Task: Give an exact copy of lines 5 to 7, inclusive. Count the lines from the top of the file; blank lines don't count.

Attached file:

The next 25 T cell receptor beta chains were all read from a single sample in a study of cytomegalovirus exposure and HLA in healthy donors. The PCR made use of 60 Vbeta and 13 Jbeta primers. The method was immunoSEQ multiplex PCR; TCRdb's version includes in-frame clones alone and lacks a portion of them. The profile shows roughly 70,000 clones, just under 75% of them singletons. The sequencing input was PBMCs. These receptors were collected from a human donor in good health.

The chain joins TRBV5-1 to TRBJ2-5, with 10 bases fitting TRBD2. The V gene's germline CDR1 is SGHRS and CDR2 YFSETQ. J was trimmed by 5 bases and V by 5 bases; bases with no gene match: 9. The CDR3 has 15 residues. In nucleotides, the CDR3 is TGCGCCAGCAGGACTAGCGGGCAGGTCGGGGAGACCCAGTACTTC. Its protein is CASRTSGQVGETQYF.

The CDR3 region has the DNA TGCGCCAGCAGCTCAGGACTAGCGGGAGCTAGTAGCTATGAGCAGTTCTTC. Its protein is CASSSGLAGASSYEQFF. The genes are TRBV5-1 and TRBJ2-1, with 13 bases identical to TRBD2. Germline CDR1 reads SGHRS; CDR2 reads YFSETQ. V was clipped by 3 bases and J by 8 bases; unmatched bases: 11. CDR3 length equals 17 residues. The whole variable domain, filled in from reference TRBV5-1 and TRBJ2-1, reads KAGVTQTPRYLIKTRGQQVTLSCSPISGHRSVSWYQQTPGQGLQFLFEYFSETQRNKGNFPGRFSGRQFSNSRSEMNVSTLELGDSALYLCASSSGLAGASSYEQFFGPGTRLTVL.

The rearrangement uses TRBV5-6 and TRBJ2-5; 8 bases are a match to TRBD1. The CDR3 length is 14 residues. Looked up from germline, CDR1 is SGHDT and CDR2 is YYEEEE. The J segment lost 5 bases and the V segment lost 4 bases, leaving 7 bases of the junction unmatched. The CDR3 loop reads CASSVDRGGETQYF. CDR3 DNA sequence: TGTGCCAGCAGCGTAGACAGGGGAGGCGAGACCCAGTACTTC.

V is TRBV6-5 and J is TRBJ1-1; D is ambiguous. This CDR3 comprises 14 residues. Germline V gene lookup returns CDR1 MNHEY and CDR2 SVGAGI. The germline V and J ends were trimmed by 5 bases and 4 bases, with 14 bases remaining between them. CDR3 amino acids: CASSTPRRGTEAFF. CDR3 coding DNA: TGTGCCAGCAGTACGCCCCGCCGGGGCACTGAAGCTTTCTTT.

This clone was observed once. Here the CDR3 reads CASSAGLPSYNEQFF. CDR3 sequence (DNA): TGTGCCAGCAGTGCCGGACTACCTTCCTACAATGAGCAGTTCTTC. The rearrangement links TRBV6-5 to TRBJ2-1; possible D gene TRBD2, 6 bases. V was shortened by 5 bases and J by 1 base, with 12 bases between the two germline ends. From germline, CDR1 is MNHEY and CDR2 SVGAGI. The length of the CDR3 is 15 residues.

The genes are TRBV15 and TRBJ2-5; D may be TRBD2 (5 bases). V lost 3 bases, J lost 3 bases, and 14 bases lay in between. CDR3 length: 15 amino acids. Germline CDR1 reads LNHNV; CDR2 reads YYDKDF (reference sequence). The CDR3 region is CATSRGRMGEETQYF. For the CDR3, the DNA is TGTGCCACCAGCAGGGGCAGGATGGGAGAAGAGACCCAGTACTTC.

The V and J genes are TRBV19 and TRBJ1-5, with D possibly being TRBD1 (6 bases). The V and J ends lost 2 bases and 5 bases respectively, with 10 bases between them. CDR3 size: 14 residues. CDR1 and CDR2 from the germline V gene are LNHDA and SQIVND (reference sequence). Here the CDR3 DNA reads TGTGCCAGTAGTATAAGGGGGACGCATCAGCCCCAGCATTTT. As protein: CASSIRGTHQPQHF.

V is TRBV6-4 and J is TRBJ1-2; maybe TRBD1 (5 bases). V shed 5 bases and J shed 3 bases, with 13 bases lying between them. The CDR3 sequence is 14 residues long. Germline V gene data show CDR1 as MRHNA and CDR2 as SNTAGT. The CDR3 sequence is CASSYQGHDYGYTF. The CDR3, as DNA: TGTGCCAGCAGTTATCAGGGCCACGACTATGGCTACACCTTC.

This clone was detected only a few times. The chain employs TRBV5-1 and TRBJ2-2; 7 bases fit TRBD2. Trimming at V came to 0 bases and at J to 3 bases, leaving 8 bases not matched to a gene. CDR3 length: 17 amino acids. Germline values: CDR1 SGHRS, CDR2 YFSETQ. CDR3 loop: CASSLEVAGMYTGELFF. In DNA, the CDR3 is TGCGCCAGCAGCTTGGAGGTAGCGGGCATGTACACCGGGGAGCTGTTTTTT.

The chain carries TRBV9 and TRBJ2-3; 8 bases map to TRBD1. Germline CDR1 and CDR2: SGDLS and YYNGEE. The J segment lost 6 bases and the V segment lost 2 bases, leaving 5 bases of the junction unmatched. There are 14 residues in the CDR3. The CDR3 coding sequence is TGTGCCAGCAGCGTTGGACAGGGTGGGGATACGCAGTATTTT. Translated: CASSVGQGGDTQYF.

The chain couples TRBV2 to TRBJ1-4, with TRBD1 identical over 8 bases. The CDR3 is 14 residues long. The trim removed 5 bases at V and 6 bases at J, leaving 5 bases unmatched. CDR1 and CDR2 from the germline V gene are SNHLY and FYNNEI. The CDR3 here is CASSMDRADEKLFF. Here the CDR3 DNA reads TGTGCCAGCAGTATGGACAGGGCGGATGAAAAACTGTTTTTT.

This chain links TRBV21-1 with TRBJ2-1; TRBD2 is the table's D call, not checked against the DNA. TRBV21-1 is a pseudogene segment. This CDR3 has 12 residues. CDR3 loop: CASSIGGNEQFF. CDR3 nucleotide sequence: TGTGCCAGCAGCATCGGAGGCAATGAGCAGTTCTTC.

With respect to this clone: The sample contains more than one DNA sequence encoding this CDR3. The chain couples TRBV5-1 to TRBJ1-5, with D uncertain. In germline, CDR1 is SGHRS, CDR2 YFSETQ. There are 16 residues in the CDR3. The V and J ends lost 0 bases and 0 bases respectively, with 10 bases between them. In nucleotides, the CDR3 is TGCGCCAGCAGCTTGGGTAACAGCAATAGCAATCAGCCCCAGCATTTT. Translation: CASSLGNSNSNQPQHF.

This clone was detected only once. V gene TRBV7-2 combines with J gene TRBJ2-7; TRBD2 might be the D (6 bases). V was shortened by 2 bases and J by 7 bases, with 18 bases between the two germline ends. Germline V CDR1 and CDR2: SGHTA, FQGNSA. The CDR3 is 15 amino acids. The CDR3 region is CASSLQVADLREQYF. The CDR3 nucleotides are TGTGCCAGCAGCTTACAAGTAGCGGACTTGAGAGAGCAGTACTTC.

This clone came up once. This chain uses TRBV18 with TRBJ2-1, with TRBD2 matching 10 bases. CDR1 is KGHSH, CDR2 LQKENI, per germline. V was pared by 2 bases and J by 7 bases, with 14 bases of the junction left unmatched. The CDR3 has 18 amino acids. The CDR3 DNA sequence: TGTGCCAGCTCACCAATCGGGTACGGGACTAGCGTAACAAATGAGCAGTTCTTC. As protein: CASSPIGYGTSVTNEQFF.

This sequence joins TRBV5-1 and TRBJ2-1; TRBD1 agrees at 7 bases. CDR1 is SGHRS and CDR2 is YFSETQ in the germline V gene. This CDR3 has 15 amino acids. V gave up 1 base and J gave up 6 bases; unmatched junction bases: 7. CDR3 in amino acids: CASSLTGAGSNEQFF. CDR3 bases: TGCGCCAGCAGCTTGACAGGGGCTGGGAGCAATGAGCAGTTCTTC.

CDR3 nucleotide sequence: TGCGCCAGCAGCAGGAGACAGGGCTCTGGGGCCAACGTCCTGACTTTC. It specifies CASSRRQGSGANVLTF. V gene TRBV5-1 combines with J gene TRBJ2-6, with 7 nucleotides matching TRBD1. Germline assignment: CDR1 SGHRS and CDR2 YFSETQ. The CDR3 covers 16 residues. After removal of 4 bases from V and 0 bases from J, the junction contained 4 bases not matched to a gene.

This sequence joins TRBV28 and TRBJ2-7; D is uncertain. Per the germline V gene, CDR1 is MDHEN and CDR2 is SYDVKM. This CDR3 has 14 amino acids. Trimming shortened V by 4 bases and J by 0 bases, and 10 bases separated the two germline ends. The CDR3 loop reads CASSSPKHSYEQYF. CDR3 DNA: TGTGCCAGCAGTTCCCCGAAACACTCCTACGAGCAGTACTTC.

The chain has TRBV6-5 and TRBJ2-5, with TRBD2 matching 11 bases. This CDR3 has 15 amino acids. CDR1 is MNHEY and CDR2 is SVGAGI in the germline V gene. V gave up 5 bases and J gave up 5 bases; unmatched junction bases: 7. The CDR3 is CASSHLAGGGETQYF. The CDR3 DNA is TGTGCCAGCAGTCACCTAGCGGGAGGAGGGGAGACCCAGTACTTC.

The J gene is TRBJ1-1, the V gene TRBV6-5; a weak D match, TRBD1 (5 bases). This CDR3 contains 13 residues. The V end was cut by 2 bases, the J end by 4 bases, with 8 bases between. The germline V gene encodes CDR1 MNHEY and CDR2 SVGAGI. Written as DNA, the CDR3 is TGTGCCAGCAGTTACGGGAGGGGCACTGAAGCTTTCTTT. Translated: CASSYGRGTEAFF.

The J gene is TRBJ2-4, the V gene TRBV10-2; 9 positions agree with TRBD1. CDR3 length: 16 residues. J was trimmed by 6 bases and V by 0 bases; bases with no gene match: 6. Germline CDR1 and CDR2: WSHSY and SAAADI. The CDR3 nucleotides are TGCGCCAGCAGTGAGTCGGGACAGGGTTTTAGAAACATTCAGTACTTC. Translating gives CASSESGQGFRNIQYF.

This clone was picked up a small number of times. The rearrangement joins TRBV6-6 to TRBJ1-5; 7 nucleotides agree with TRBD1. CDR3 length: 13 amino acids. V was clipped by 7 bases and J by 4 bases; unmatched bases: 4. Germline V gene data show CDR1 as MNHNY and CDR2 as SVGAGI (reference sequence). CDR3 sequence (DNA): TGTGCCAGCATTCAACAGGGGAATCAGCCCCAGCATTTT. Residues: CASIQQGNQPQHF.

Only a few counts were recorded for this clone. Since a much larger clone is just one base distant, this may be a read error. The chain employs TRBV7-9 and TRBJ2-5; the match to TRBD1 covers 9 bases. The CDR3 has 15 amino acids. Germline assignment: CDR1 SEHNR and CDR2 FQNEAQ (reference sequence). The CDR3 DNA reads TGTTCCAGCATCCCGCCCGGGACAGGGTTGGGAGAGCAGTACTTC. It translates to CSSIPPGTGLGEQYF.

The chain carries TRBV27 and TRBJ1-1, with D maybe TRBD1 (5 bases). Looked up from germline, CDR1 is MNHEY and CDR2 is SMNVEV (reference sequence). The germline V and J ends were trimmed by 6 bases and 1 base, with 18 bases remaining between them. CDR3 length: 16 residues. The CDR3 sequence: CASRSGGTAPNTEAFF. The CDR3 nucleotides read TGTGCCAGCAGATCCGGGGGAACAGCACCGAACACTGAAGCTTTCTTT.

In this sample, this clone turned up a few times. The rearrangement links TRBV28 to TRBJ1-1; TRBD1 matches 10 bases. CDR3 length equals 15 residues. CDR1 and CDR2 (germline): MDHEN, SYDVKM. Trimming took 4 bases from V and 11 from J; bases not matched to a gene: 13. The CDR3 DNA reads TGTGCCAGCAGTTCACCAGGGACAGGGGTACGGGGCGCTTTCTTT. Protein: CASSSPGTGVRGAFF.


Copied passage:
V is TRBV6-5 and J is TRBJ1-1; D is ambiguous. This CDR3 comprises 14 residues. Germline V gene lookup returns CDR1 MNHEY and CDR2 SVGAGI. The germline V and J ends were trimmed by 5 bases and 4 bases, with 14 bases remaining between them. CDR3 amino acids: CASSTPRRGTEAFF. CDR3 coding DNA: TGTGCCAGCAGTACGCCCCGCCGGGGCACTGAAGCTTTCTTT.

This clone was observed once. Here the CDR3 reads CASSAGLPSYNEQFF. CDR3 sequence (DNA): TGTGCCAGCAGTGCCGGACTACCTTCCTACAATGAGCAGTTCTTC. The rearrangement links TRBV6-5 to TRBJ2-1; possible D gene TRBD2, 6 bases. V was shortened by 5 bases and J by 1 base, with 12 bases between the two germline ends. From germline, CDR1 is MNHEY and CDR2 SVGAGI. The length of the CDR3 is 15 residues.

The genes are TRBV15 and TRBJ2-5; D may be TRBD2 (5 bases). V lost 3 bases, J lost 3 bases, and 14 bases lay in between. CDR3 length: 15 amino acids. Germline CDR1 reads LNHNV; CDR2 reads YYDKDF (reference sequence). The CDR3 region is CATSRGRMGEETQYF. For the CDR3, the DNA is TGTGCCACCAGCAGGGGCAGGATGGGAGAAGAGACCCAGTACTTC.